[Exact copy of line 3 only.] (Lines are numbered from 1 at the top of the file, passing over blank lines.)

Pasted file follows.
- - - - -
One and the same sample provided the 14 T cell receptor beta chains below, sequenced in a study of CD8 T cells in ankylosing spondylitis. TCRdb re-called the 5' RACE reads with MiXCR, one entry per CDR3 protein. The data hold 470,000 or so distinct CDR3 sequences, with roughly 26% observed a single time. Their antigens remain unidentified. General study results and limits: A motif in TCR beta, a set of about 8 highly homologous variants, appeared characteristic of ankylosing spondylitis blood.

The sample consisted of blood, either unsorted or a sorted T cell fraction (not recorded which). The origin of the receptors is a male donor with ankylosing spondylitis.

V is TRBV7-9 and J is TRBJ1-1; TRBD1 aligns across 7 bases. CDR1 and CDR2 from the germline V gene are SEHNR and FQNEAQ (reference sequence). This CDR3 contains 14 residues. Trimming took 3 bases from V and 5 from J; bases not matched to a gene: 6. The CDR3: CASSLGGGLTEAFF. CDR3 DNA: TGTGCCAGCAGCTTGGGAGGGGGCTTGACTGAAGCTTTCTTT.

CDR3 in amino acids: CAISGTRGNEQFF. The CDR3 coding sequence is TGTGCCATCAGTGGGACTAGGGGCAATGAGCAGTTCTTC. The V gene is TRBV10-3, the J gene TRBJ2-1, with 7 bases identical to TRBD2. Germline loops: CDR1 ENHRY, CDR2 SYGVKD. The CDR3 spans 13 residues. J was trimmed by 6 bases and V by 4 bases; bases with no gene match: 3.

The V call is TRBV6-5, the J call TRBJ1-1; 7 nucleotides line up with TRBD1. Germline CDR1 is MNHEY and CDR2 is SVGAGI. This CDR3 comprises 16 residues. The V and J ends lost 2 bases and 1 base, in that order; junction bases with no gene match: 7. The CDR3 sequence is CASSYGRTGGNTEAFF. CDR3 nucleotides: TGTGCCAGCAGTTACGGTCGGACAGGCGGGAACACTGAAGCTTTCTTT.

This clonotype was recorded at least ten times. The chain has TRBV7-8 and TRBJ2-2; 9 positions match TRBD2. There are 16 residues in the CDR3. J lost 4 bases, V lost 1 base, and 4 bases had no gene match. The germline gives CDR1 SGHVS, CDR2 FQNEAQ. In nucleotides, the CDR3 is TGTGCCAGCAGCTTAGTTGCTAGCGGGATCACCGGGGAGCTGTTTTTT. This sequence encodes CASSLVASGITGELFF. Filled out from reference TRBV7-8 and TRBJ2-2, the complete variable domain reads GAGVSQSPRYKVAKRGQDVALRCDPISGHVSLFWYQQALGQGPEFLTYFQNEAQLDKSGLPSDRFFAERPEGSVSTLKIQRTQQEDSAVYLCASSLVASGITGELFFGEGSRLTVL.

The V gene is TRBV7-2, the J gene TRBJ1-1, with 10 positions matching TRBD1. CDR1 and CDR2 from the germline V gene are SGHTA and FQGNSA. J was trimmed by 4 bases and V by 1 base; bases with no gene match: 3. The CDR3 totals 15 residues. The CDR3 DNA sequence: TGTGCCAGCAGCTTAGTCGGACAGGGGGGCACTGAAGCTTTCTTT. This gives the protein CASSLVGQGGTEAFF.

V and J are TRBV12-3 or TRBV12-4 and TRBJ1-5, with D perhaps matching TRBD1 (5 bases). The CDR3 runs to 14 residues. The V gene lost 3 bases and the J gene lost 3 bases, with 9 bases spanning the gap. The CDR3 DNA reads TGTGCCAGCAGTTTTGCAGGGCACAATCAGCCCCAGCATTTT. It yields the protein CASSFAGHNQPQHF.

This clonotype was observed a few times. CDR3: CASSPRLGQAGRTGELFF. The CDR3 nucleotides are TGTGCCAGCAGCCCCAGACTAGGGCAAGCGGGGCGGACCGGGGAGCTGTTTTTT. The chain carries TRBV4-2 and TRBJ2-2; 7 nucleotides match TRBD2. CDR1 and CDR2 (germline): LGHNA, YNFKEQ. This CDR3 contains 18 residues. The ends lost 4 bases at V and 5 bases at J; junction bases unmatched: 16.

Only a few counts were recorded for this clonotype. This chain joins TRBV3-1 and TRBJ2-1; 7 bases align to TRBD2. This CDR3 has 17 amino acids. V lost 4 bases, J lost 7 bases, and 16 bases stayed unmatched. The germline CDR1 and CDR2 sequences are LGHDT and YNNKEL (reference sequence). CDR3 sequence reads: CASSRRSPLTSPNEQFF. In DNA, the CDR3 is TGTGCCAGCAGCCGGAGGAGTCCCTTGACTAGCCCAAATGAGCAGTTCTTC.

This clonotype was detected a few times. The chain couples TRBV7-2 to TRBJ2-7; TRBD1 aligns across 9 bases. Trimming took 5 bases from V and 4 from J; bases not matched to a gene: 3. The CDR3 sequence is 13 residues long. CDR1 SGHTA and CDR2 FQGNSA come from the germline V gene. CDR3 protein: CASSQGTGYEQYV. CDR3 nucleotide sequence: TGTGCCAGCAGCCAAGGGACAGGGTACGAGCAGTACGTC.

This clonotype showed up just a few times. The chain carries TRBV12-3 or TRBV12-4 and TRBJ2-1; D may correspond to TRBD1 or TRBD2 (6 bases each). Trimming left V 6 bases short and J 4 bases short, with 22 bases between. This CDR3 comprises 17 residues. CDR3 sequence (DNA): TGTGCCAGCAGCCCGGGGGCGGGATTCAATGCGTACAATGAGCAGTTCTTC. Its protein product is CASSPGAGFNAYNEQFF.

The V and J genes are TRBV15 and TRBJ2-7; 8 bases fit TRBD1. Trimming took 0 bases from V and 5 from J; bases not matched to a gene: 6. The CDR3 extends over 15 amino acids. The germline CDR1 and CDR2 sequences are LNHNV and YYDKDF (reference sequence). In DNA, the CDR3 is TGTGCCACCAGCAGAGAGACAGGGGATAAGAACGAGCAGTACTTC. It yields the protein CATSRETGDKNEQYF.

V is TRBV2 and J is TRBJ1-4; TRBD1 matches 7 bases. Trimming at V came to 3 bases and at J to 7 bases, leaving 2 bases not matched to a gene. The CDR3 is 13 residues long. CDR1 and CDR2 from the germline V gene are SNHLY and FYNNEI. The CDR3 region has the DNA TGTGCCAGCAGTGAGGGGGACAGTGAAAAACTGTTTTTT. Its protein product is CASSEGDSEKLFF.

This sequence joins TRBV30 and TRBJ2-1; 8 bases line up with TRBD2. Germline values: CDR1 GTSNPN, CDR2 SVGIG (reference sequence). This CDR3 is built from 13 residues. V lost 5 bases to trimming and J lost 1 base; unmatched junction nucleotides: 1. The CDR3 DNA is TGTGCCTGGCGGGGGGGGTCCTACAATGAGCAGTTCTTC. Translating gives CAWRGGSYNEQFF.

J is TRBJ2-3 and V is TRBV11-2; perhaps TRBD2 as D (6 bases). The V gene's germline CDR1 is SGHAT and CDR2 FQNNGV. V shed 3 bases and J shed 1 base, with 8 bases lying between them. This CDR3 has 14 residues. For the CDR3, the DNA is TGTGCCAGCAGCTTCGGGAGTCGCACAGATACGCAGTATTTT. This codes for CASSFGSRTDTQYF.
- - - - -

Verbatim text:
V is TRBV7-9 and J is TRBJ1-1; TRBD1 aligns across 7 bases. CDR1 and CDR2 from the germline V gene are SEHNR and FQNEAQ (reference sequence). This CDR3 contains 14 residues. Trimming took 3 bases from V and 5 from J; bases not matched to a gene: 6. The CDR3: CASSLGGGLTEAFF. CDR3 DNA: TGTGCCAGCAGCTTGGGAGGGGGCTTGACTGAAGCTTTCTTT.